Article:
LYON, France (Reuters) - France will fight to cut its budget deficit to the EU’s target ceiling next year because an overshoot would damage the country’s credibility, Finance Minister Pierre Moscovici said on Thursday.
The European Commission warned on Wednesday that France’s forecasts were too optimistic and that tax hikes would hit growth next year, which it expects to be half the 0.8 percent assumed in France’s 2013 budget.
France enjoys some of the lowest borrowing costs in the euro zone, even though it has lost one of its AAA credit ratings.
But a downgrade of French banks by credit-rating agency Standard & Poor’s and worries about the pace of economic and fiscal reform have prompted investors to question the low yields they are accepting on the country’s debt.
The Socialist government has challenged the Commission’s assessment of its budget and economic growth forecasts, saying it did not take into account future benefits from a competitiveness package unveiled this week.
“I have an absolute conviction, which I am defending tooth and nail, which is that France would be penalized, and perhaps punished, if it lets its guard down, we cannot allow it,” Moscovici said during a conference in the eastern city of Lyon.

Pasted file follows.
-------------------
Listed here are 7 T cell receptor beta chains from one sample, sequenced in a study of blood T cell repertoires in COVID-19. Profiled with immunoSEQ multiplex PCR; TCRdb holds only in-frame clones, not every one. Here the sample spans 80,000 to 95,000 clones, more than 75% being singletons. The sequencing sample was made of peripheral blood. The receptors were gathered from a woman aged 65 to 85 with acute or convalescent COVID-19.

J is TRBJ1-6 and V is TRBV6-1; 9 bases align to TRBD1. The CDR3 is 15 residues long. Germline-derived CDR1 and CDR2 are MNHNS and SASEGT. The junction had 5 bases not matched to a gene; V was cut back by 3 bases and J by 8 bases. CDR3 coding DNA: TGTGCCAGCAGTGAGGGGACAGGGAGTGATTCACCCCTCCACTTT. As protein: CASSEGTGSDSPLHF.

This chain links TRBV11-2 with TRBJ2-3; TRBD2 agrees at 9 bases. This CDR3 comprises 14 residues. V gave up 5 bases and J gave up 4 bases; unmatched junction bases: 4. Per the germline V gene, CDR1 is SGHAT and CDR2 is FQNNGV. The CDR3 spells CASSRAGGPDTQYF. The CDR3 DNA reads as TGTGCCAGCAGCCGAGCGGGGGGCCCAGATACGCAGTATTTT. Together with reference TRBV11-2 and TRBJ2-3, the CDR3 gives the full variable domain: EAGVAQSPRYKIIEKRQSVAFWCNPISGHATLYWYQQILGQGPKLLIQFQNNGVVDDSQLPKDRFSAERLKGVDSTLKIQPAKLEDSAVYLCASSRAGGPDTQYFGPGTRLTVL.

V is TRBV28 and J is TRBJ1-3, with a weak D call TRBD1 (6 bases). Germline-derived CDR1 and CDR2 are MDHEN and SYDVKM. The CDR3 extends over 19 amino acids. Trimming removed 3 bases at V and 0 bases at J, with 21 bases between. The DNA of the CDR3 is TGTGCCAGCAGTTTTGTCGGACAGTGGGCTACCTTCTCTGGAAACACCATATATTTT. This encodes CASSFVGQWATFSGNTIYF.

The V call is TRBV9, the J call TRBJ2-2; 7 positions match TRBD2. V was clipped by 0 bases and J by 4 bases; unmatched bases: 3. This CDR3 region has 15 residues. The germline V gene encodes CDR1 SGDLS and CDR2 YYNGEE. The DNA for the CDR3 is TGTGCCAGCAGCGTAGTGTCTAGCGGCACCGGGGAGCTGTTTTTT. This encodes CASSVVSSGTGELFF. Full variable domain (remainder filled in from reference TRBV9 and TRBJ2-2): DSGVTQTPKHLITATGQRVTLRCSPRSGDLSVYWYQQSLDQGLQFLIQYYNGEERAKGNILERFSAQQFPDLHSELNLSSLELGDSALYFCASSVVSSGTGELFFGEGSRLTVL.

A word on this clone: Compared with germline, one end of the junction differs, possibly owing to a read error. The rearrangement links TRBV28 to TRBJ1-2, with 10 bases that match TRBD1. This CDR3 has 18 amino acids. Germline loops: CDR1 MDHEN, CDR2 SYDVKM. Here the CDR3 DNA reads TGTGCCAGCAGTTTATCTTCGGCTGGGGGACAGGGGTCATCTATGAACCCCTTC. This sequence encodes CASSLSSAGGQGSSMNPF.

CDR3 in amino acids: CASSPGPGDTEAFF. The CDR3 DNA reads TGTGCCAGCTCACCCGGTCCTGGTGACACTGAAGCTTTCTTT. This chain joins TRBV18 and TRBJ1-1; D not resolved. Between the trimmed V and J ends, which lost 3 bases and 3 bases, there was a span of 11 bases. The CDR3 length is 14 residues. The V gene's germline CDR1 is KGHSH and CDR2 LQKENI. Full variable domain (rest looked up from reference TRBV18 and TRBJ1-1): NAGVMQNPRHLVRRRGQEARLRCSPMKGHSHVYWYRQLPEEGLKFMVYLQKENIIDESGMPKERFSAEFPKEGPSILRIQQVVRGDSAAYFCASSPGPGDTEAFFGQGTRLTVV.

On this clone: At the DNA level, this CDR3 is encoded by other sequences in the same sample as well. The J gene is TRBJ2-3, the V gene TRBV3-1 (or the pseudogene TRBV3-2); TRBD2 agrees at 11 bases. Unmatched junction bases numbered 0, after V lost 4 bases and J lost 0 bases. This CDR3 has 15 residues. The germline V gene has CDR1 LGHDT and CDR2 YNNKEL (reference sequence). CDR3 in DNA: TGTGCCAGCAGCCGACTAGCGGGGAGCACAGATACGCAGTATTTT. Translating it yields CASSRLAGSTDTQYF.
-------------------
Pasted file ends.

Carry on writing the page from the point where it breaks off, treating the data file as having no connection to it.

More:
As investors try to gauge President Francois Hollande’s fiscal credibility and appetite for difficult reforms, notably on the labor market, Moody’s rating agency is due to update its view on France this month.
In May Moody’s restated its negative outlook for its Aaa rating on French debt, saying it needed more time to assess how France would manage its public finances through weak growth. (Reporting By Jean-Baptiste Vey; Writing by Nick Vinocur; Editing by Ruth Pitchford)